• Improve your mood
So what can you do to feed your gut bugs and reap these health benefits?
Probiotics – eating a yogurt a day is a good start.  Yogurt has probiotics which helps put the good bugs in your gut.
Fiber rich plant foods – go for the whole grain breads, cereals and foods like Quinoa.  Add some beans, chili, enjoy a stir fry full of veggies.  Replacing some red meat or fried food meals with chili, stir fry, and other fiber rich plant foods can double your amount of good bacteria that can help fight inflammation in just two weeks’ time.
Dark chocolate – previous posts outlined the heart and weight benefits of dark chocolate  but who knew dark chocolate can feed your good gut bugs?  Have about one ounce of dark chocolate with some fruit and reap the benefits of the dark chocolate  and the fiber in fruit.  Apparently, the “good bugs” in your gut love chocolate just as much as you do.  The chocolate feeds the bugs, this produces anti-inflammatory substances your body absorbs.  Bugs are happy and your body is happy and you lessen inflammation of your heart tissues.
Veggies – fiber-rich veggies like kale, broccoli, raw carrots, asparagus, cabbage, cauliflower.  The good bugs convert the fiber in these veggies into cancer fighting compound.
Fruits – load up on raspberries, bananas, pears, watermelon, nectarines – full of fructans that feed your gut bacteria. 
What should you cut back on? 
Emulsifiers – processed food can contain chemical emulsifiers such as polysorbate 80 and carboxymethylcellulose that actually affect your gut bugs to promote weight gain, heart disease and diabetes.
Refined flour like white flour, white bread – Dr. Oz calls white flour foods “one of the Five Food Felons”.  Whole grains are best for your health and for healthy gut bacteria.  Choose more brown rice, oatmeal, quinoa.
Fast Food – avoid fried foods especially at Fast Food restaurants.  The more Fast Food you eat, the more your gut bacteria can take a hit. 
For more information on feeding your gut bugs go to:  How to Nurture Your Gut Bacteria to Improve Your Mood and Health.

Recommendations - So add some yogurt this week.  Eat more fresh fruit and veggies.  Enjoy a salad with dark greens at dinner.  Have some oatmeal or Cheerios for breakfast.  And, enjoy the dark chocolate in that gift box.

Sources:  Pamper Your gut bugs and you’ll reap the rewards, Two Docs, Dr. Oz and Dr. Roizen, Free Lance Star, Nov. 15,2015, How to Nurture Your Gut Bacteria to Improve Your Mood and Health. Image Source: Chocolate

Sunday, December 13, 2015

Can you avoid E.Coli?

Chipotle has certainly been in the news about E. Coli outbreaks at its restaurants.  What is E. Coli and what can you do to avoid getting an infection?  WebMD, CNN, CDC and others have focused on E. Coli and provide some excellent tips for consumers.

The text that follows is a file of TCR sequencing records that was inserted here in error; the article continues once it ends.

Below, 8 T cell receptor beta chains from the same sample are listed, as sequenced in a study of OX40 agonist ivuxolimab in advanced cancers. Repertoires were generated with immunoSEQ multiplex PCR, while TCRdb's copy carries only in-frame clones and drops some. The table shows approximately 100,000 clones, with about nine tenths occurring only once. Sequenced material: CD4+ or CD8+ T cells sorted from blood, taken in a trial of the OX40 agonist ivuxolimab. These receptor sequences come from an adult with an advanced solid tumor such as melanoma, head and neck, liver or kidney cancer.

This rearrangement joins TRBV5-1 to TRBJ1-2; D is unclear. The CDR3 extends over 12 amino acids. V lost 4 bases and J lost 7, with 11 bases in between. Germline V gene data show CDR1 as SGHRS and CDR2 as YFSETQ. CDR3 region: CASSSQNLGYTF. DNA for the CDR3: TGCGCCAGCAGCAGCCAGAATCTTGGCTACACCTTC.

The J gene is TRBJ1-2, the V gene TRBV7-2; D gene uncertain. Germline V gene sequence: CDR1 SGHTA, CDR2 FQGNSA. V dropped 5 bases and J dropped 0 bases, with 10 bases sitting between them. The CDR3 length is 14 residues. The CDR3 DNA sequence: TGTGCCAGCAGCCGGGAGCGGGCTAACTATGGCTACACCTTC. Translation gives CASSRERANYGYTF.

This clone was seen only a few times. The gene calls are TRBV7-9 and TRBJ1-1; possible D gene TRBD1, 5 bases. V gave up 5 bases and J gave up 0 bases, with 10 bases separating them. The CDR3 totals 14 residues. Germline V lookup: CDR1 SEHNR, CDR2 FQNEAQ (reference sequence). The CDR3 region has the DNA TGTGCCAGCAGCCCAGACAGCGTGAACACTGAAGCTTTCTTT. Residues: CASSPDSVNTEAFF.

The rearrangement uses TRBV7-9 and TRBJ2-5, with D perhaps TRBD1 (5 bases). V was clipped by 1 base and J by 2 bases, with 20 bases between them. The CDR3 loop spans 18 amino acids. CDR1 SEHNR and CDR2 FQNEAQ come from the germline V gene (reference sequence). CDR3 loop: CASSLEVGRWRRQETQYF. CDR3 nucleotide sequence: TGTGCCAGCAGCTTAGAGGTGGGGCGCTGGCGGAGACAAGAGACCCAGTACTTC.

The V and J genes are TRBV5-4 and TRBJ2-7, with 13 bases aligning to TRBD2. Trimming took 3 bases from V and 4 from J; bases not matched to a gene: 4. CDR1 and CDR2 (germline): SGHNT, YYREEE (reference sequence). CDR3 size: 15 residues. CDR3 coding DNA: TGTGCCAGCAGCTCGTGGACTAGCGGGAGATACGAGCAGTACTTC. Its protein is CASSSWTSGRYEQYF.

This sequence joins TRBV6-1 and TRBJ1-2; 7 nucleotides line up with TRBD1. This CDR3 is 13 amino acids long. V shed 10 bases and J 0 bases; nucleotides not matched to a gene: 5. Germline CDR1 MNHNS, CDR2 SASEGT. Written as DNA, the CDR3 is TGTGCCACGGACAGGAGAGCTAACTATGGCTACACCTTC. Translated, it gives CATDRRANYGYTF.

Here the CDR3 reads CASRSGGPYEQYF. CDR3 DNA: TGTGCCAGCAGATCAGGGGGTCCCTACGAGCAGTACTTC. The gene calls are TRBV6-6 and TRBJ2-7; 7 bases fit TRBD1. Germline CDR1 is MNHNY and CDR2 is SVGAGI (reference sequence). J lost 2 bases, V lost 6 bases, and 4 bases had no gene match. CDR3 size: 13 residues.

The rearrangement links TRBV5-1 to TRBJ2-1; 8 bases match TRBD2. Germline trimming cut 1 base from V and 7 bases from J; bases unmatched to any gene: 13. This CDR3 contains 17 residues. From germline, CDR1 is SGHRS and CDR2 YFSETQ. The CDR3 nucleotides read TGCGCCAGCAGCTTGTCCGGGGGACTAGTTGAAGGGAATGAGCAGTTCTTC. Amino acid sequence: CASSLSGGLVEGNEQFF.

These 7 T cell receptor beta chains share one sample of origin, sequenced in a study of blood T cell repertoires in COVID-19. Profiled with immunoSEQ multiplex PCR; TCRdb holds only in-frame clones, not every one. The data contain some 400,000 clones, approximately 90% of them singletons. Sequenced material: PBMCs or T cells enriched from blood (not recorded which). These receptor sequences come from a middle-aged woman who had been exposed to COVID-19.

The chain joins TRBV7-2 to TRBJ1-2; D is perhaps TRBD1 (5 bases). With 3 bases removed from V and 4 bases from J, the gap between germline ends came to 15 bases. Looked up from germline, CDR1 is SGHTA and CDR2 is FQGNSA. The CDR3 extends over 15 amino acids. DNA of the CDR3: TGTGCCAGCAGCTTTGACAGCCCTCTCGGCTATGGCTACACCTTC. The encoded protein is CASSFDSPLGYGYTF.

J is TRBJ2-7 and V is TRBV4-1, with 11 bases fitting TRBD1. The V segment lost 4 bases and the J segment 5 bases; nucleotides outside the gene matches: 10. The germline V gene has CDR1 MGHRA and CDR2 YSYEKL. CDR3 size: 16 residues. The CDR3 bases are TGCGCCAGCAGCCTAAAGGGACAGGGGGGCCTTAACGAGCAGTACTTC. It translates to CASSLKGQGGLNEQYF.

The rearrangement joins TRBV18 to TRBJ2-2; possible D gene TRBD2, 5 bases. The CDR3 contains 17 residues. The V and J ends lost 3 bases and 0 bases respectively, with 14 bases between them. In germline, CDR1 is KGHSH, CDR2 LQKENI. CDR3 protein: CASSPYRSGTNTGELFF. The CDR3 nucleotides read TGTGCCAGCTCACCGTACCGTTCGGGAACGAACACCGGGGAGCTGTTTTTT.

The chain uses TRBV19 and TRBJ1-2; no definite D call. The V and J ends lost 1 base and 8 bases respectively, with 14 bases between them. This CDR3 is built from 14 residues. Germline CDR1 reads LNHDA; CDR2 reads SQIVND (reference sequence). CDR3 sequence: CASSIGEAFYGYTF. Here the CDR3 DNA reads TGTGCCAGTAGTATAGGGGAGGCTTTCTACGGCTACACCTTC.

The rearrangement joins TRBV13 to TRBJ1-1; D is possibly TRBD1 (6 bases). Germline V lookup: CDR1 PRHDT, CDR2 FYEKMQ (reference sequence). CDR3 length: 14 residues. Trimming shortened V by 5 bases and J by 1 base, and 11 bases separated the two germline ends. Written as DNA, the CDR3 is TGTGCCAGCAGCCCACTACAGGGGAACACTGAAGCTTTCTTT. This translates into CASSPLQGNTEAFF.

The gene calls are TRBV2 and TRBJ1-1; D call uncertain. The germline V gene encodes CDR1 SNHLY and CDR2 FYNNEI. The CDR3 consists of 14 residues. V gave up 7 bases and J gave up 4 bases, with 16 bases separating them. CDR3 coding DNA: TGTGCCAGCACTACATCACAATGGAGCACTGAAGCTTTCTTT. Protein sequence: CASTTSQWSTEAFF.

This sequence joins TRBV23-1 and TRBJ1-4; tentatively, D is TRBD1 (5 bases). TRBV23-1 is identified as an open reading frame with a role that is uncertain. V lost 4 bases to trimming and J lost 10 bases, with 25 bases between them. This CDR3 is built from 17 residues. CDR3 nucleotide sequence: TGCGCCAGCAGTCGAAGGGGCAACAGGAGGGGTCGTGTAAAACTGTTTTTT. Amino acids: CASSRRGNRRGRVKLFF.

What is E. Coli?
It is a bacteria and the official name is Escherichia coli.  Food infections can come from animals or humans.  It is found in both animal and human intestines.   A simple way to describe it is “Poop Germs”.  Many of us can have E. Coli in our intestines and it is harmless.  However, some strains can make you sick with diarrhea, urinary tract infections, respiratory illnesses and if severe enough even kidney failure.
What foods can be contaminated with E. Coli?
Most commonly, E. Coli outbreaks are linked to undercooked hamburgers.  Produce can be contaminated and is the leading reason for outbreaks.  Raw milk as it hasn’t been pasteurized, and unpasteurized apple cider. 
How does E. Coli get into our food?
Animals are one source as noted above.  Slaughter houses can contaminate meat if the meat gets in contact with cattle feces.  Cow feces can also wash down into a field of celery or other produce.  If cow feces comes into contact with milk, the milk will be contaminated. Server didn’t wash their hands properly?  If their feces is contaminated with E. Coli and they serve your food, touch your plate, touch your glass, touch your menu, the E. Coli germs can be transferred to you. 
What are the symptoms of E. Coli infections?
Traveler’s diarrhea or Montezuma’s revenge can be caused by E. Coli.  For this, get some rest and drink fluids.  Other symptoms include vomiting, a fever, and even bloody diarrhea.  For these symptoms, seek out medical help.  CDC notes children, the elderly or people with weakened immune systems can have more severe symptoms with E. Coli infections.  Your doctor may not prescribe antibiotics as that could make the symptoms worse.  And you probably won’t be prescribed antidiarrheal meds as that could keep the E. Coli in your intestines longer, prolonging your illness.
How can you avoid E. Coli infections?
Eat pasteurized dairy foods, pasteurized milk.  Buy pasteurized apple cider and cook beef to 160 degree F.  In the fridge, put meat in a tray or wrap up so the meat juice doesn’t drip and contaminate produce or other foods in the fridge.  After cutting meat, wash the cutting board and knife in hot, soapy water.  It is good idea to use separate cutting boards for vegetables/fruit and meats.  Some people buy different color cutting boards to ensure they keep them separate. Hand washing and then drying with a paper towel is also important.  Drying your hands on the “kitchen towel” may spread “poop germs” throughout the kitchen.